KABUL, Afghanistan - Although a date has yet to be set for Afghanistan’s presidential election, one candidate is already handing out campaign-style posters and displaying populist slogans on the streets of the Afghan capital of Kabul.
Ramazan Bashardost, one of the country’s most outspoken members of parliament, says he’s launched an unofficial campaign against the corruption that is eroding public confidence in the government.
"If I arrived in power, if we make a clean government, a clean state, if we choose a good government, a government that believes in good governance ... I am absolutely sure that 90 per cent of Taliban (will) refuse to continue the war," he said.
It’s a familiar refrain from Bashardost, 44, a former planning minister in President Hamid Karzai’s cabinet who resigned from his job in late 2004 in protest against alleged corruption.
Now an independent MP, Bashardost’s cause celebre is highlighting the lofty amounts paid to foreign and Afghan NGOs and government officials, compared to the paltry incomes of most Afghans.
"The salaries of some advisers, some Afghan high authorities, it is $30,000 a month," he said.
"But the salary of Afghan teacher, Afghan professor, it is $60 a month. The salary of policeman, it is $100. With $100, you cannot have an ordinary life. ...
"So, in this case, you try to be corrupt. You try to have the money in other ways."
Bashardost is one of several high-profile candidates who are testing the waters for a run at the presidency.
Besides Bashardost and Karzai, other rumoured candidates are former interior minister Ali Ahmad Jalai and former finance minister Ashraf Ghani, who has been endorsed by the National Association of Afghanistan, an umbrella group of several political parties, associations and prominent Afghans.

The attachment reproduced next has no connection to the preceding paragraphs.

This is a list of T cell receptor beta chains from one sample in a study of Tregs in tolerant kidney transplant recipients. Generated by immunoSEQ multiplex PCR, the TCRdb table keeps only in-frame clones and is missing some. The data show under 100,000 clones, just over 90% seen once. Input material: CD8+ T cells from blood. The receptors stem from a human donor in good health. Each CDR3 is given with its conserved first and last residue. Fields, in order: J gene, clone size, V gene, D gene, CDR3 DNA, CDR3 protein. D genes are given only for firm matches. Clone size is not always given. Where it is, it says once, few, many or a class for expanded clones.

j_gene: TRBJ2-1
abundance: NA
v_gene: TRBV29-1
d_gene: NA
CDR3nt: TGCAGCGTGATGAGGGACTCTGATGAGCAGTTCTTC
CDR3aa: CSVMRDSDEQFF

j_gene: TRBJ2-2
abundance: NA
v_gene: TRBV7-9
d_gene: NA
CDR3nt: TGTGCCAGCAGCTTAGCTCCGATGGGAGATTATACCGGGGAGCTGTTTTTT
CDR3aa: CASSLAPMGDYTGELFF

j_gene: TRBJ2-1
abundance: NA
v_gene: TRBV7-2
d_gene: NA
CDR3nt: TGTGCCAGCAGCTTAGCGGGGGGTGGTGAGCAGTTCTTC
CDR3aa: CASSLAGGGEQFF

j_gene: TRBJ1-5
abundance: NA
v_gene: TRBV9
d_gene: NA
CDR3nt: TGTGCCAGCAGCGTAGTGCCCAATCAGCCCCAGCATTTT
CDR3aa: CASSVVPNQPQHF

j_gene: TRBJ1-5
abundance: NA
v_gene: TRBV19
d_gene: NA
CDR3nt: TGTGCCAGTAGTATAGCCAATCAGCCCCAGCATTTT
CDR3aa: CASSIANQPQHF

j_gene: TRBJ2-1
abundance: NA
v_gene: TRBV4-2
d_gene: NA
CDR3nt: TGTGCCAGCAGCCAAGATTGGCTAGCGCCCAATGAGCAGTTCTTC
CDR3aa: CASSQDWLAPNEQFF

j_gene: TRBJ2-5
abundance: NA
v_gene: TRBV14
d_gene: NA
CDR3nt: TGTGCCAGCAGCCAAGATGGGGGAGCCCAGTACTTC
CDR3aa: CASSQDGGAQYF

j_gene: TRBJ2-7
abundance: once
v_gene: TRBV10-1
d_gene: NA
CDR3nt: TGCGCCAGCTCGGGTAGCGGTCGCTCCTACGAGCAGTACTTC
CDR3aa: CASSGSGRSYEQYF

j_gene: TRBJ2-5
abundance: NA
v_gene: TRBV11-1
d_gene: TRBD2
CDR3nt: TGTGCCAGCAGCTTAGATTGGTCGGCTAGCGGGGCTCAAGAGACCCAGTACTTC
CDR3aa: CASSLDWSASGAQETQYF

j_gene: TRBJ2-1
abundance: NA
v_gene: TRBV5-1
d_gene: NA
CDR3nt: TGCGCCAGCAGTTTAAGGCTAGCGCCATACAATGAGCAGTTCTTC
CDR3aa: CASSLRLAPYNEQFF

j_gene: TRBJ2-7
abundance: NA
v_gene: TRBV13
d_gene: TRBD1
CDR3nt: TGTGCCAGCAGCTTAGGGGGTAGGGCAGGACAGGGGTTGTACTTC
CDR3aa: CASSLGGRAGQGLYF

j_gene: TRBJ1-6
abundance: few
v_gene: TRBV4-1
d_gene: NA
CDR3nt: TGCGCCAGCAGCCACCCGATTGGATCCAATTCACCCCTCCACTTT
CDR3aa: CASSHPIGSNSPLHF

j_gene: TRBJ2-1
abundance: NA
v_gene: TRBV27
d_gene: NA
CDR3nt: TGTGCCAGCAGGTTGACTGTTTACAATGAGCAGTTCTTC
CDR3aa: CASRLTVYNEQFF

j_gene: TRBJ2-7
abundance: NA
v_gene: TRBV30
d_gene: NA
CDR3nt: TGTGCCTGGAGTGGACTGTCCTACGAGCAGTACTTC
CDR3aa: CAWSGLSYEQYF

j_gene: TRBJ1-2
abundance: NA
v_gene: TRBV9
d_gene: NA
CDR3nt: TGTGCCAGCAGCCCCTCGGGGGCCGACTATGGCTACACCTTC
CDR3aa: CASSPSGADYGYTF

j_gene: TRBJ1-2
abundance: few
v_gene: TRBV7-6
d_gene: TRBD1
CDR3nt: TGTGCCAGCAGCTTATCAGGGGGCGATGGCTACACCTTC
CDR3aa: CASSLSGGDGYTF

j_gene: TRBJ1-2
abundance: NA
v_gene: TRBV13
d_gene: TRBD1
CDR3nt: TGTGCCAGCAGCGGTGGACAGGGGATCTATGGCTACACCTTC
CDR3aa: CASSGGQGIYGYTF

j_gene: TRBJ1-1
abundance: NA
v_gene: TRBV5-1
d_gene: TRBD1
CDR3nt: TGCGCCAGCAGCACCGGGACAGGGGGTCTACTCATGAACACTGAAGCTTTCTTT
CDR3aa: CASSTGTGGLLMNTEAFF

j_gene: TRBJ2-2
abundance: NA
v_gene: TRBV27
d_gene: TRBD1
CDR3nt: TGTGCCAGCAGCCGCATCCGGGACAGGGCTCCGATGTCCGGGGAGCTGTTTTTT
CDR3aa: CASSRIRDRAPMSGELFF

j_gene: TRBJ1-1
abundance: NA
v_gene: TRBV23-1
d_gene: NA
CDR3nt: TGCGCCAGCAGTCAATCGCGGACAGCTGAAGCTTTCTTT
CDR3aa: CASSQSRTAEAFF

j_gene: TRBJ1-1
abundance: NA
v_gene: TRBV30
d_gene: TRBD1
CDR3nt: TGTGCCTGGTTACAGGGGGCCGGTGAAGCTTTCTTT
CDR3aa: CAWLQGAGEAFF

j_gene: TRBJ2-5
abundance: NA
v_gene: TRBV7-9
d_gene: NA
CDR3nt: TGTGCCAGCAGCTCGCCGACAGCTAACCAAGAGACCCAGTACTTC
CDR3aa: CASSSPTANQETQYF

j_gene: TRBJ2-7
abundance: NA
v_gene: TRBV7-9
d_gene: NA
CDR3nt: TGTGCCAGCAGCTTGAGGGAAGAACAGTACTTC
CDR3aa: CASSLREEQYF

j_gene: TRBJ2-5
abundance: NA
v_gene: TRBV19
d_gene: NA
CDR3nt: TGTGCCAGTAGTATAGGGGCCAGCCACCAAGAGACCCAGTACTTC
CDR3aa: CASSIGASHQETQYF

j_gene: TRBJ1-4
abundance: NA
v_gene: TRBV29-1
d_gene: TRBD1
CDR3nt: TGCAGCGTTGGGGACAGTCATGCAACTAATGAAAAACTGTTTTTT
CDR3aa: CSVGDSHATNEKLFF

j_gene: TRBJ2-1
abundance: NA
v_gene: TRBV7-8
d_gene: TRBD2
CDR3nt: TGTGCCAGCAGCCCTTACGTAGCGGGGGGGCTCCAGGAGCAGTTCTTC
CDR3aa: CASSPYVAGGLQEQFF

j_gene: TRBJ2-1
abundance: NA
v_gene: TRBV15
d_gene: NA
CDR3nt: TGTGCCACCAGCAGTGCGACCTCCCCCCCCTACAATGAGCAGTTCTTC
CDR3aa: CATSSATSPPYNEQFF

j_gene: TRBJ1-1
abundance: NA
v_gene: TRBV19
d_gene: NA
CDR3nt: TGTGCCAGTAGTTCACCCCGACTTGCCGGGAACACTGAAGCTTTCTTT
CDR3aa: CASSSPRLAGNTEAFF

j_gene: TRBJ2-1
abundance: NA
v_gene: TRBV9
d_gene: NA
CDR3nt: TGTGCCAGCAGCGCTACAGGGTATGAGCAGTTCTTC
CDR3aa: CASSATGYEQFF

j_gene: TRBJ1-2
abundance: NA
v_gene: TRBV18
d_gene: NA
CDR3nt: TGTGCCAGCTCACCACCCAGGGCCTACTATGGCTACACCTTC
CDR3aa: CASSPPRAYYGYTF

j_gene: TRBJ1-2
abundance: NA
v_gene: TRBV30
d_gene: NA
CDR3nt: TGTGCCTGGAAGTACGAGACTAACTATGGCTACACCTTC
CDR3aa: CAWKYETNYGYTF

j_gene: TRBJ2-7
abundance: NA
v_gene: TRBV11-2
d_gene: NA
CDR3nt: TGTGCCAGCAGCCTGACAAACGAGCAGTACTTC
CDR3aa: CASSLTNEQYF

However, Bashardost is the only candidate openly campaigning, although he insists he’s not officially running.
Under Afghanistan’s electoral laws, campaigning can only be done in the 30 days before election day, and it is prohibited 48 hours before polls open.
Bashardost usually meets people inside a tiny tent erected by the side of the road that runs in front of Afghanistan’s parliament buildings. However, he spoke with The Canadian Press in a heavily-guarded compound a few minutes down the road from his tent.
The only decoration in the otherwise barren, white-walled room is an Afghan flag pinned to the wall behind him.
He speaks English deliberately and gives examples after every point he makes. He often ends his words with a "zee" sound, a mannerism he developed over two decades of living in France, where he earned a doctorate in law, after fleeing Afghanistan when the Soviets invaded.
He is particularly critical of warlords and former mujahedeen who hold powerful posts in the government.
"The Taliban refuse to accept that the men in power who killed a lot of Taliban ... are now in Afghan ministries, in Afghan provinces, in Afghan parliament," he said.
"They are the chiefs of mujahedeen, the chiefs of communists, they are the old enemy of Taliban in power."
Warlords or their allies, who dominated Afghan politics for more than a decade, were strongly represented in Karzai’s first cabinet. A dominant faction of Tajiks from the Panjshir valley and other warlords held much political and military clout around the cabinet table.
Many Panjshiri Tajiks were mujahedeen fighters who kept the Soviets from ever controlling the valley, which is nestled in the Hindu Kush mountain range north of Kabul.
Months after winning Afghanistan’s presidential election in October 2004, Karzai ousted most of the warlords from power in a cabinet shuffle that elevated more technocrats and women to key government posts.
Still, some mujahedeen remain in cabinet. Mohammad Ismail Khan, the minister of energy and water, is a powerful warlord from the western province of Herat, where he served as governor until Karzai removed him from the post in the autumn of 2004.
Bashardost is also critical of the recent appointment to Karzai’s cabinet of the former governor of Kandahar.
Corruption and torture allegations mired much of Asadullah Khalid’s gubernatorial tenure. Now the minister of borders and tribal affairs, Khalid was among the Afghan officials alleged to have participated in torture of detainees, although he vehemently denied the accusation.
Canada’s former foreign affairs minister, Maxime Bernier, caused a diplomatic stir last spring by inadvertently calling on Karzai to oust Khalid to deal with the corruption plaguing the southern Afghan province.
Karzai eventually replaced Khalid with former Afghan army general Rahmatullah Raufi. But Raufi lasted mere months before he was replaced by Afghan-Canadian academic Tooryalai Wesa, a childhood friend of Karzai’s.